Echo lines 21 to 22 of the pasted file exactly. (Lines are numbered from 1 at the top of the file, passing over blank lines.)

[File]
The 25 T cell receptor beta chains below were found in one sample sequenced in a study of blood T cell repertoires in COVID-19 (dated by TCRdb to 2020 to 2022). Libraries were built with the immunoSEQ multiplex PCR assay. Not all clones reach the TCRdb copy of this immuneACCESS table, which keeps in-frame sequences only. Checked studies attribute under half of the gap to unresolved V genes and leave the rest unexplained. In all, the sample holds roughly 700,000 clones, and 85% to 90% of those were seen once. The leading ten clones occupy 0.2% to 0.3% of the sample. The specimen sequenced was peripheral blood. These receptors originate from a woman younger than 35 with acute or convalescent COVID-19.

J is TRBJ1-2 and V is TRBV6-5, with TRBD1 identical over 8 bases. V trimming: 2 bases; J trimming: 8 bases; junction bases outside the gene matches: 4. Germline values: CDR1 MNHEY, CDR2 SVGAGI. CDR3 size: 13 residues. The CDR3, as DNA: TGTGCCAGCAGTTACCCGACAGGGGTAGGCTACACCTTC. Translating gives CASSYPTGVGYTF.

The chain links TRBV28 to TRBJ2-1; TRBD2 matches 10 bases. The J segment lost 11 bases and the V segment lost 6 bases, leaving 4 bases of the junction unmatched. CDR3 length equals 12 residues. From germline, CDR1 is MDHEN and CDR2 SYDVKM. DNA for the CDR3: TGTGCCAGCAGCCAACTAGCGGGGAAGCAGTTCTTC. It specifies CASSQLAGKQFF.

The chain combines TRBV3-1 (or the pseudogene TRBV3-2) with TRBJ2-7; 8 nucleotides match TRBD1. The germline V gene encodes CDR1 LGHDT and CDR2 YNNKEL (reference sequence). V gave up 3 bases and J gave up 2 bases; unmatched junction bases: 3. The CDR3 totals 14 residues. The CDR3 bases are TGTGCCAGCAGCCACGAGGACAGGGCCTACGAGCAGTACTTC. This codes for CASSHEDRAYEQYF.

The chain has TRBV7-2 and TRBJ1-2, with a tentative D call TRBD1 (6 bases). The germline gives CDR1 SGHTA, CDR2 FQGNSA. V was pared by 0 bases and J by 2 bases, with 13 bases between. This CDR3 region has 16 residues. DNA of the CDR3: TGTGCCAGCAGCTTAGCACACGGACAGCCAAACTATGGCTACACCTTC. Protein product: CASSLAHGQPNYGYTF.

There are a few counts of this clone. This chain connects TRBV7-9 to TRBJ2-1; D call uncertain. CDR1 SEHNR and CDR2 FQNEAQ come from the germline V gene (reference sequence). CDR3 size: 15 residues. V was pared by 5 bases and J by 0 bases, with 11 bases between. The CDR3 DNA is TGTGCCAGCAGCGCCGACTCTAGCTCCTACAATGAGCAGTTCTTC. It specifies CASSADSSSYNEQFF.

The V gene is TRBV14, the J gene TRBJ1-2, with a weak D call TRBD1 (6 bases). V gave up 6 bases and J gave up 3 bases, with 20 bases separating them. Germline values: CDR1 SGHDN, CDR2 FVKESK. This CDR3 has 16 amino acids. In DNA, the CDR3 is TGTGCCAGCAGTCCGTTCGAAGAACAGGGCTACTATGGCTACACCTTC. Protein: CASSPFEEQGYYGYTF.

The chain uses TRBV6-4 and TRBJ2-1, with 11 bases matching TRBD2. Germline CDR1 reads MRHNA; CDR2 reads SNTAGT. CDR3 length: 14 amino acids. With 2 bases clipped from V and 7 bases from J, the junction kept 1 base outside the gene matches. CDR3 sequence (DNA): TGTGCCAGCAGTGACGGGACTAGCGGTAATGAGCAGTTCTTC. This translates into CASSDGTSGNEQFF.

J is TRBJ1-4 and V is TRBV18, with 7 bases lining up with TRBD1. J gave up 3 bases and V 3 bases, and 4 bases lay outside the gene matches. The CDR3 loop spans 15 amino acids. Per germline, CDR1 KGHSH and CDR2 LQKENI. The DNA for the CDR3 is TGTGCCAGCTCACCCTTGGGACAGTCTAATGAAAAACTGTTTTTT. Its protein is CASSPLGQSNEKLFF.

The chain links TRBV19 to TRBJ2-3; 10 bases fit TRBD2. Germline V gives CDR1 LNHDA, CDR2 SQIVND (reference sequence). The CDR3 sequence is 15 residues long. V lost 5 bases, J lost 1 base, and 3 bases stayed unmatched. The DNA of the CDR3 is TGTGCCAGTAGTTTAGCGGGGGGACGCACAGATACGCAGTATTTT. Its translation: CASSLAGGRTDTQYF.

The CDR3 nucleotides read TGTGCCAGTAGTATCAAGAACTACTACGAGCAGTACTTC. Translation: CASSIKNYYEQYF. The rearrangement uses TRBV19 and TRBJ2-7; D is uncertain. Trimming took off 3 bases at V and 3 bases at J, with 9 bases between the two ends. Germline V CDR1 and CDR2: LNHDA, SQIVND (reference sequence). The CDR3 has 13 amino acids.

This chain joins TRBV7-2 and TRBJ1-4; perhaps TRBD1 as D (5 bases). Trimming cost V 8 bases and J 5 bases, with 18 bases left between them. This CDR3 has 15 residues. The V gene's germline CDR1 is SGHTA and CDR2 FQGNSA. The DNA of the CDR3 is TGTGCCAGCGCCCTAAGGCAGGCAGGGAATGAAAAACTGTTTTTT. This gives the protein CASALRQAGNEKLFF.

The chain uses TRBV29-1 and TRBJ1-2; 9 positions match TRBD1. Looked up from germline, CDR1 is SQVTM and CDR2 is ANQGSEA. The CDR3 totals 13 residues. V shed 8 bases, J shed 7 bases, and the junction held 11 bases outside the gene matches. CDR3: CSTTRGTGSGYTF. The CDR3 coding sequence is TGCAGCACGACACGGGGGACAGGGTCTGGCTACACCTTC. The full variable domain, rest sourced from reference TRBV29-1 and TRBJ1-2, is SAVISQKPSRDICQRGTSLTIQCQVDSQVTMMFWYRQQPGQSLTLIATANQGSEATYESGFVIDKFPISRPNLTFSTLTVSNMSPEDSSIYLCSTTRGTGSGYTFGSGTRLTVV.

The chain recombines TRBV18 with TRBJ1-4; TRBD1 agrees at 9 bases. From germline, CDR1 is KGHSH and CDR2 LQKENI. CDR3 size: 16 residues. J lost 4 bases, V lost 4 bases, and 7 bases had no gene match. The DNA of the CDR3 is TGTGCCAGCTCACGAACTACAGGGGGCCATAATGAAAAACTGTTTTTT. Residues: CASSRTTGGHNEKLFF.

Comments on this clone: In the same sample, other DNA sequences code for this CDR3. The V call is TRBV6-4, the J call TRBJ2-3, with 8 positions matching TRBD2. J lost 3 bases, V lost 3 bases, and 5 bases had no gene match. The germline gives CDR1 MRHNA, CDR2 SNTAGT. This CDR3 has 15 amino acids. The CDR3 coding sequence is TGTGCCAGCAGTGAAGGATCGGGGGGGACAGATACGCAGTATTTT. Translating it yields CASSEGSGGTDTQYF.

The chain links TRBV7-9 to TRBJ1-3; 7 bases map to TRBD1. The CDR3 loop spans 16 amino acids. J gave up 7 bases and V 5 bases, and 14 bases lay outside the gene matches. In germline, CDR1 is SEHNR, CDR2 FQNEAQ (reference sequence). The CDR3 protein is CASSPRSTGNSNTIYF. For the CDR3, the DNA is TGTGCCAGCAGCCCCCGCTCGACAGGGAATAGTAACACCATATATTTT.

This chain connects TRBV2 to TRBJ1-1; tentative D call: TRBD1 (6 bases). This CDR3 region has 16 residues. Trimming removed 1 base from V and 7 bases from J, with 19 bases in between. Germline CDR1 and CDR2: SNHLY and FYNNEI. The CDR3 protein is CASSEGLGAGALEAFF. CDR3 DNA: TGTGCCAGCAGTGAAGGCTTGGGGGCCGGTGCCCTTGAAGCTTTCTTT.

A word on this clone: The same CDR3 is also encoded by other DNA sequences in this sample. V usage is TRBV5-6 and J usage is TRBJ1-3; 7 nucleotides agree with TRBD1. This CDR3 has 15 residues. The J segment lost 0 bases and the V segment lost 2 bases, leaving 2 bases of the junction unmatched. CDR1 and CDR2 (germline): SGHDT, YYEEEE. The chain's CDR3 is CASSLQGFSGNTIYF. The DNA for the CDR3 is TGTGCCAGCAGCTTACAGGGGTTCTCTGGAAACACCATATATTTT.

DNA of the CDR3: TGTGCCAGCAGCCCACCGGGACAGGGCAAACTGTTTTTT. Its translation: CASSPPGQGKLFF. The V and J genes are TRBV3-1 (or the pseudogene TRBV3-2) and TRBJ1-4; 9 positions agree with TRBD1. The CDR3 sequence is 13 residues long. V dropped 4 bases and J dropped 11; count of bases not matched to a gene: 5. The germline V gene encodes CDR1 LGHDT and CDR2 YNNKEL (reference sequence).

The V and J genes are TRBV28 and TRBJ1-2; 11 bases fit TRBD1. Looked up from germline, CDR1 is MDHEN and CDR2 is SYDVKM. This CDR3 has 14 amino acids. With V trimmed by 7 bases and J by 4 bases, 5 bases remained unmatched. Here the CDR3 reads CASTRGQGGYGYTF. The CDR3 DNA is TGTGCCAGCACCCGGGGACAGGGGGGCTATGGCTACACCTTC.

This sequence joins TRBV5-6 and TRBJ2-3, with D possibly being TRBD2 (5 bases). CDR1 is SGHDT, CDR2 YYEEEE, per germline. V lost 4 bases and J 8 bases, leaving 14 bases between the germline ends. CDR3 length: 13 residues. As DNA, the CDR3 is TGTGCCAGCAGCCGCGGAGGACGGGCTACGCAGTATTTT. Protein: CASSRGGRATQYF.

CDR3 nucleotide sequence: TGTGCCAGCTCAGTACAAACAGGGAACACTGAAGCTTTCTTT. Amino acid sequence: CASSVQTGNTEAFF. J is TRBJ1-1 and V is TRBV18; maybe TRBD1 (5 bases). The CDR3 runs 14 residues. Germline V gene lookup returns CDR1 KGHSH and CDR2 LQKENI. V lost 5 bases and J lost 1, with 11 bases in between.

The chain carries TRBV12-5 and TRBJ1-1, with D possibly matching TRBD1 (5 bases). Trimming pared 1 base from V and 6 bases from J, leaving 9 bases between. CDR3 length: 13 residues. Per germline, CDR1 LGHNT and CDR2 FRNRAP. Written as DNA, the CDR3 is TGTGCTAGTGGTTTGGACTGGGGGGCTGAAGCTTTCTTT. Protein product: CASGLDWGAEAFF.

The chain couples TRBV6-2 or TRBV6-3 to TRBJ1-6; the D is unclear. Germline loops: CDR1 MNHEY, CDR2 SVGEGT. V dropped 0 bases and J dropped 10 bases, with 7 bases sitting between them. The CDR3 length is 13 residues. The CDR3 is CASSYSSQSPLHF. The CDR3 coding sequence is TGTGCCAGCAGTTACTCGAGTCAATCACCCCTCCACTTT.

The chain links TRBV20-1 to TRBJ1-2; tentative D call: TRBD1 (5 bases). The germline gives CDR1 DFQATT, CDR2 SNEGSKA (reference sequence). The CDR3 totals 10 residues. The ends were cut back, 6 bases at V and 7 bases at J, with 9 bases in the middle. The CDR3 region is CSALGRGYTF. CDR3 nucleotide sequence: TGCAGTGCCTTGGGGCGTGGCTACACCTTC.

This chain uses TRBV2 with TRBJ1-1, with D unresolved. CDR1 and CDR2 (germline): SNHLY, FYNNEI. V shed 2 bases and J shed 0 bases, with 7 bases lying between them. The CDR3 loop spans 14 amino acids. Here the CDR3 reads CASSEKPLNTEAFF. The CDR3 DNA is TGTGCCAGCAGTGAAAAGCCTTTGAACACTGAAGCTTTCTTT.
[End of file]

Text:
This sequence joins TRBV5-6 and TRBJ2-3, with D possibly being TRBD2 (5 bases). CDR1 is SGHDT, CDR2 YYEEEE, per germline. V lost 4 bases and J 8 bases, leaving 14 bases between the germline ends. CDR3 length: 13 residues. As DNA, the CDR3 is TGTGCCAGCAGCCGCGGAGGACGGGCTACGCAGTATTTT. Protein: CASSRGGRATQYF.

CDR3 nucleotide sequence: TGTGCCAGCTCAGTACAAACAGGGAACACTGAAGCTTTCTTT. Amino acid sequence: CASSVQTGNTEAFF. J is TRBJ1-1 and V is TRBV18; maybe TRBD1 (5 bases). The CDR3 runs 14 residues. Germline V gene lookup returns CDR1 KGHSH and CDR2 LQKENI. V lost 5 bases and J lost 1, with 11 bases in between.